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The Day the
Earth Stood Still


a film by Scott Derrickson

The main problem with Scott Derrickson's high-tech retread of Robert Wise's 1951 sci-fi classic, The Day the Earth Stood Still, is the utter drabness of almost every single aspect of it. Not nearly good enough to be considered a successful cover, so to speak, yet not nearly bad enough to waste time berating the thing to death (though it does certainly lean toward the latter), this humdrum remake, like many before it (last year's insipid retooling of Invasion of the Body Snatchers comes immediately to mind) and I am sure, many after it, is simply a mediocre over-the-counter product made solely for the purpose of cashing in on an already established market - though sadly, most of today's moviegoers are probably ignorantly oblivious to the fact that this is even a remake in the first place.

Putting aside the changes from the old to the new, for most of these updates are thematically appropriate (where Wise's film was made in the age of the cold war and therefore seemed more shadowy and mysterious, Derrickson's version is deadset in the frenzied post-9/11 world we live in now) this achingly middlebrow rendition of a classic is nothing more - or less - than a total unmitigated bore. Granted, if you need someone to be an almost emotionless automaton, dress in black, run from the government and have healing powers that lead to allusions of a chosen one, then Keanu Reeves is certainly your go-to man, but this film (much like Reeves' acting) goes absolutely nowhere. Unmotivated and unconvincing, most of the actors, including the gorgeous but too often wasted Jennifer Connelly (can someone please give this girl a role that involves more than just batting her furrowed eyelashes at her oft creaturely male co-star?), Kathy Bates as a cunt-heavy Secretary of Defense and a cameo'd John Cleese as the, get this, Nobel-awarded voice of calm and reason, seem to merely trudge their way through this film with about as much enthusiasm as Reeves' deadpan Klaatu shows. These people are supposed to be fighting for their very lives yet no one is even willing to break a thespianic sweat to make it seem real.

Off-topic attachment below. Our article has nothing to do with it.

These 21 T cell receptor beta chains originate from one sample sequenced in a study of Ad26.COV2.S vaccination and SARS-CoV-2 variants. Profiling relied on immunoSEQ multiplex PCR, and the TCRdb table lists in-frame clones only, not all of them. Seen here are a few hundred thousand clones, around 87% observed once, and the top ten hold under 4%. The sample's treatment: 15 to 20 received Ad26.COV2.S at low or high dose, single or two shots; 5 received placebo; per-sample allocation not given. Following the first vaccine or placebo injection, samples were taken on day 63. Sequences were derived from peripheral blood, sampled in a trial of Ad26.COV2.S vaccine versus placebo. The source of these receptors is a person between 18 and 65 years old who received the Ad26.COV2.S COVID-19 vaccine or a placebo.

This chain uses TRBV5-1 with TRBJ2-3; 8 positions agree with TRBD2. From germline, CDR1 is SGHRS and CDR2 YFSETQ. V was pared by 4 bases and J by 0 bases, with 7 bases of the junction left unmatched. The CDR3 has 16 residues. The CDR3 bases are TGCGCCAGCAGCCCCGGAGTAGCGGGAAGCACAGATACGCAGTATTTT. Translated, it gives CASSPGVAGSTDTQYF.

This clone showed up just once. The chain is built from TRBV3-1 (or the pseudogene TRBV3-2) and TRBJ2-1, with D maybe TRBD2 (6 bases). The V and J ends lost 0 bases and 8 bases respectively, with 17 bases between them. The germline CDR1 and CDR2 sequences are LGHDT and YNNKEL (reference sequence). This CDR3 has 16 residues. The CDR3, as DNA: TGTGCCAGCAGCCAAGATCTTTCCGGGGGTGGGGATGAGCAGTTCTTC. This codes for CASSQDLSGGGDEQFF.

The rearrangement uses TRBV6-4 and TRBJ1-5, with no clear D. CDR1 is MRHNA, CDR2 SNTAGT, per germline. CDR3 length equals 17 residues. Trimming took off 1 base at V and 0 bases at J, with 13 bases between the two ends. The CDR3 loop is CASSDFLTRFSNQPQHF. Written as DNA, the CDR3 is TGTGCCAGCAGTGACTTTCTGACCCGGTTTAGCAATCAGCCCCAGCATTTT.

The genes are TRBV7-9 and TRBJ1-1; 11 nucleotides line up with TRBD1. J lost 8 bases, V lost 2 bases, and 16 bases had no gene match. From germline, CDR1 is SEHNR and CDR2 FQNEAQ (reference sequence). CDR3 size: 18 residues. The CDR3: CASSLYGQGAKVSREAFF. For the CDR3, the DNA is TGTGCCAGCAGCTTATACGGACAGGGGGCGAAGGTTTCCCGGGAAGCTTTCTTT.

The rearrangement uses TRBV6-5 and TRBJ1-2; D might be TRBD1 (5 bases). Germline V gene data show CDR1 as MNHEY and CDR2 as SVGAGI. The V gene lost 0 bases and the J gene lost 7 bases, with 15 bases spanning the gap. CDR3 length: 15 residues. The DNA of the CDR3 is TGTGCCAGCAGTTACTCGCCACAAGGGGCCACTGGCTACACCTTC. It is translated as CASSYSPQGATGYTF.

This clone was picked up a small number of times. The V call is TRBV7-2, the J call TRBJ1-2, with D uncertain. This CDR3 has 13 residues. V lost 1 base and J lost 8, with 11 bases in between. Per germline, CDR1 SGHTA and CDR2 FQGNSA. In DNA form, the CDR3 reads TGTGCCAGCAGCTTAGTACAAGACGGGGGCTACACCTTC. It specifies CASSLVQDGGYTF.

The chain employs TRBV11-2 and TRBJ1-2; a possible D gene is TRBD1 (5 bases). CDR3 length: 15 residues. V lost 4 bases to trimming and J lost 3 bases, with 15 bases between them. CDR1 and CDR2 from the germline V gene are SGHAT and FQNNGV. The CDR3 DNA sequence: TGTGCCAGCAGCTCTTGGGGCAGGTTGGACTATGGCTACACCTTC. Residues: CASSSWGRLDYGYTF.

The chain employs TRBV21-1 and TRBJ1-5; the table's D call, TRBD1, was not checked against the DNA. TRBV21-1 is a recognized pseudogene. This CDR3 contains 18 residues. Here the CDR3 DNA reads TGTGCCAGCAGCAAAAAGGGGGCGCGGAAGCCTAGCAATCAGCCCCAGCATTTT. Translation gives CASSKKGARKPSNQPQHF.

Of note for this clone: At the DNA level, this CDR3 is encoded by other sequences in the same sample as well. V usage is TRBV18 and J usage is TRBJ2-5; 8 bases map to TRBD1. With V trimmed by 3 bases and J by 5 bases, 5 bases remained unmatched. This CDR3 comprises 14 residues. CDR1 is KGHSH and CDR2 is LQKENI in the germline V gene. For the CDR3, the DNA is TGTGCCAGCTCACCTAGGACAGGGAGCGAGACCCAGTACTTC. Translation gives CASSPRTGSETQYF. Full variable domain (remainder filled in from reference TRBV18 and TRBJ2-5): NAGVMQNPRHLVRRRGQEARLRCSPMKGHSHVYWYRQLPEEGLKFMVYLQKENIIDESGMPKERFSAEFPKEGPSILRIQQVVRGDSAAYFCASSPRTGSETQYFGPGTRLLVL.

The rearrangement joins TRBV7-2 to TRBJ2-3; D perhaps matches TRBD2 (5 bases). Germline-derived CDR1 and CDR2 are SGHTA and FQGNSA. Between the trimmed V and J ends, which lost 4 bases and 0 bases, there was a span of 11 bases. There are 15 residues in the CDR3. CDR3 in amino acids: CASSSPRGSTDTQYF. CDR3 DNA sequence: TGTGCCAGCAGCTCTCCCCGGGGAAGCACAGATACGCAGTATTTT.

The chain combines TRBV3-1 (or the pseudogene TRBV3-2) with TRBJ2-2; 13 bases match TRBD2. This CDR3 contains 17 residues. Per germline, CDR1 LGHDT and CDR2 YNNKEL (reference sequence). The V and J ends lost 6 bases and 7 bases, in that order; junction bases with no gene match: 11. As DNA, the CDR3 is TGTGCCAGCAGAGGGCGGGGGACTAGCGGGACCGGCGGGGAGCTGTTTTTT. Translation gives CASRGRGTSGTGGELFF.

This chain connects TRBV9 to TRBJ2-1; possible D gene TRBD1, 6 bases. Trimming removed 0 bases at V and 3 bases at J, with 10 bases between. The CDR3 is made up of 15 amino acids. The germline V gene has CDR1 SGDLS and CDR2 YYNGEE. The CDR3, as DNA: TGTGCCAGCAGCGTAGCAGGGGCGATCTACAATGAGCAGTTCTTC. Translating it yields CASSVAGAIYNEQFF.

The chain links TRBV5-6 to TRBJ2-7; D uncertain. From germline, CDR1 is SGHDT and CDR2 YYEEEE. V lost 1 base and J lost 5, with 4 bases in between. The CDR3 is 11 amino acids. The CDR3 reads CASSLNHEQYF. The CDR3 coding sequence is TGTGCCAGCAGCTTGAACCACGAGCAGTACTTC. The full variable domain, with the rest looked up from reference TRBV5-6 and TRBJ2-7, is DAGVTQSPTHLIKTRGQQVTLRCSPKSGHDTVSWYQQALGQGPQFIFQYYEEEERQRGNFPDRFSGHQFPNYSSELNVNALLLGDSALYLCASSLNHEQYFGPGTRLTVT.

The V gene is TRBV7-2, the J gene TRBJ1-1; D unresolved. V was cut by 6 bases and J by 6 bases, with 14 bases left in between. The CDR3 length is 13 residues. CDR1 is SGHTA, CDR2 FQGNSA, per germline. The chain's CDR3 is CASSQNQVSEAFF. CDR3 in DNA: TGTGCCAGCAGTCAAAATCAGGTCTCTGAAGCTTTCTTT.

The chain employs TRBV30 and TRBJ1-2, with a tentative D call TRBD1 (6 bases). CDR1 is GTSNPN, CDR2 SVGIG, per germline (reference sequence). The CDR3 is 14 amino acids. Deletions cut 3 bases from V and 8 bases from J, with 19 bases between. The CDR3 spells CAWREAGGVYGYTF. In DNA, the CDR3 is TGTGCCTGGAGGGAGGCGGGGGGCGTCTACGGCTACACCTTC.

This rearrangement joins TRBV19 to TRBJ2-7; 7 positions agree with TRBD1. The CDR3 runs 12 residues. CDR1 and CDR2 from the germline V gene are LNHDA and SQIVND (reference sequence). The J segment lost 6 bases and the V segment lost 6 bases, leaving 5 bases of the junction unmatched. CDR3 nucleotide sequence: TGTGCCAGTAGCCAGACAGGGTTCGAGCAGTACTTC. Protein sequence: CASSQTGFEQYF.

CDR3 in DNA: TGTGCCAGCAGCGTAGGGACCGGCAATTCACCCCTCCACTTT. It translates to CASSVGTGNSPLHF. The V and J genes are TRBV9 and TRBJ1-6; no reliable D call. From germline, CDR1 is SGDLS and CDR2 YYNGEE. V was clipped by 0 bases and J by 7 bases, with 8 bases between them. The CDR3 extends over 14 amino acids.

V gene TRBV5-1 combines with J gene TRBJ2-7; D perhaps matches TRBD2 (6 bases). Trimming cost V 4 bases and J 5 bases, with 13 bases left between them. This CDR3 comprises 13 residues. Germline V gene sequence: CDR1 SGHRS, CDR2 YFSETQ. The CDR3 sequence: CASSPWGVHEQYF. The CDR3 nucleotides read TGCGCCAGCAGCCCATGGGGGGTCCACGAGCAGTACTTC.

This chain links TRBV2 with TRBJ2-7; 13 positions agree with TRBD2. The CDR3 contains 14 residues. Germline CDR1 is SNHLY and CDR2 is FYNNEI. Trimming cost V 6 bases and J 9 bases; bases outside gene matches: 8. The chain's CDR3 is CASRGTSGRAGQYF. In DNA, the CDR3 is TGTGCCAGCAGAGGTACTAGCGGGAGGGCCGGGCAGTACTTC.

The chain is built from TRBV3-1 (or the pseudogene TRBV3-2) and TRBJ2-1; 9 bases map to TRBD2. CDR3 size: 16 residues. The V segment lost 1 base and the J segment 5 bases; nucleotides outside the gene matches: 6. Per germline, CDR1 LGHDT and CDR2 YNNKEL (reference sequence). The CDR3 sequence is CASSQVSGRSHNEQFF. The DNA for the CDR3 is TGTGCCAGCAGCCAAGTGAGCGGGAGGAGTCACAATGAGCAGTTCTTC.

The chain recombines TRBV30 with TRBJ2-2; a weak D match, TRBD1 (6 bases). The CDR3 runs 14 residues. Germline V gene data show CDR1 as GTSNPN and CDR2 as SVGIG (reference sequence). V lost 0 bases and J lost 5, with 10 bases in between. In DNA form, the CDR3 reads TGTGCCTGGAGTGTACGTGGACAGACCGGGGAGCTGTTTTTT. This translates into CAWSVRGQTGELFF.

In the end, losing most of the stoic edginess of the original, all we get is the most pedestrian of remakes full of some of the least energized and banal filmmaking this side of the aforementioned Invasion remake from last year, and some of the most disappointingly unimaginative special effects one could ever, um...imagine. Even the almost pre-ordained destruction of New York City that eventually takes place seems like a lazy cop out when one starts to think of what they could have done here (the uncalled for eradication of Giants Stadium was, in this New York sports fan's opinion, the scariest and most disturbing moment). Mediocre to a frustrating level (one almost wished for this film to go to the extreme of emotions, either great or rotten-to-the-core) this inexplicably dishwater reiteration of one of the finest examples of cold war paranoia filmmaking ever made, a film that takes its own advice and stands still throughout, will surely fade from memory as quickly as it first appeared over the horizon. [12/13/08]

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